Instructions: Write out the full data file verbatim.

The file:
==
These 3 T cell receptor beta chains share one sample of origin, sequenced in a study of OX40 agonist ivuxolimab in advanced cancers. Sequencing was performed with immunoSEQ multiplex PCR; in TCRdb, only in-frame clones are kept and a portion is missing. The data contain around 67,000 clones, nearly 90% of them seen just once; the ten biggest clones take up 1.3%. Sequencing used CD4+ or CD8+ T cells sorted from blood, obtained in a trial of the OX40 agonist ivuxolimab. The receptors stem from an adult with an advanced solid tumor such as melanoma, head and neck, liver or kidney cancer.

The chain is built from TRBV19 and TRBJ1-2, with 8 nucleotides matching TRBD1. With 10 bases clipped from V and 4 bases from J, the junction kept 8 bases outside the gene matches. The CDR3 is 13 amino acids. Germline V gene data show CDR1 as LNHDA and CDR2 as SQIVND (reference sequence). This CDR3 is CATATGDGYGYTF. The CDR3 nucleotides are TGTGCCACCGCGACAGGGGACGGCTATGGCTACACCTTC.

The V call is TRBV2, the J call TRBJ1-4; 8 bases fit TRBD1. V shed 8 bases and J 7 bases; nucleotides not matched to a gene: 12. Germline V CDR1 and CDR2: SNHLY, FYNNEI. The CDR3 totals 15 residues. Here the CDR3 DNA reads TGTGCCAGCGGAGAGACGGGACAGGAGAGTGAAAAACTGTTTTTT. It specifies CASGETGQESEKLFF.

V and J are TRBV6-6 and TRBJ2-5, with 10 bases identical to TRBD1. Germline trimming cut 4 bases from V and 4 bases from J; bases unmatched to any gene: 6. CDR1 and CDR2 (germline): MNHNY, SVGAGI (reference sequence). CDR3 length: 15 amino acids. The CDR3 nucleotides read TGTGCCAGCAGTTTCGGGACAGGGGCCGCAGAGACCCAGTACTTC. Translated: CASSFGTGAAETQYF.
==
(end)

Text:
These 3 T cell receptor beta chains share one sample of origin, sequenced in a study of OX40 agonist ivuxolimab in advanced cancers. Sequencing was performed with immunoSEQ multiplex PCR; in TCRdb, only in-frame clones are kept and a portion is missing. The data contain around 67,000 clones, nearly 90% of them seen just once; the ten biggest clones take up 1.3%. Sequencing used CD4+ or CD8+ T cells sorted from blood, obtained in a trial of the OX40 agonist ivuxolimab. The receptors stem from an adult with an advanced solid tumor such as melanoma, head and neck, liver or kidney cancer.

The chain is built from TRBV19 and TRBJ1-2, with 8 nucleotides matching TRBD1. With 10 bases clipped from V and 4 bases from J, the junction kept 8 bases outside the gene matches. The CDR3 is 13 amino acids. Germline V gene data show CDR1 as LNHDA and CDR2 as SQIVND (reference sequence). This CDR3 is CATATGDGYGYTF. The CDR3 nucleotides are TGTGCCACCGCGACAGGGGACGGCTATGGCTACACCTTC.

The V call is TRBV2, the J call TRBJ1-4; 8 bases fit TRBD1. V shed 8 bases and J 7 bases; nucleotides not matched to a gene: 12. Germline V CDR1 and CDR2: SNHLY, FYNNEI. The CDR3 totals 15 residues. Here the CDR3 DNA reads TGTGCCAGCGGAGAGACGGGACAGGAGAGTGAAAAACTGTTTTTT. It specifies CASGETGQESEKLFF.

V and J are TRBV6-6 and TRBJ2-5, with 10 bases identical to TRBD1. Germline trimming cut 4 bases from V and 4 bases from J; bases unmatched to any gene: 6. CDR1 and CDR2 (germline): MNHNY, SVGAGI (reference sequence). CDR3 length: 15 amino acids. The CDR3 nucleotides read TGTGCCAGCAGTTTCGGGACAGGGGCCGCAGAGACCCAGTACTTC. Translated: CASSFGTGAAETQYF.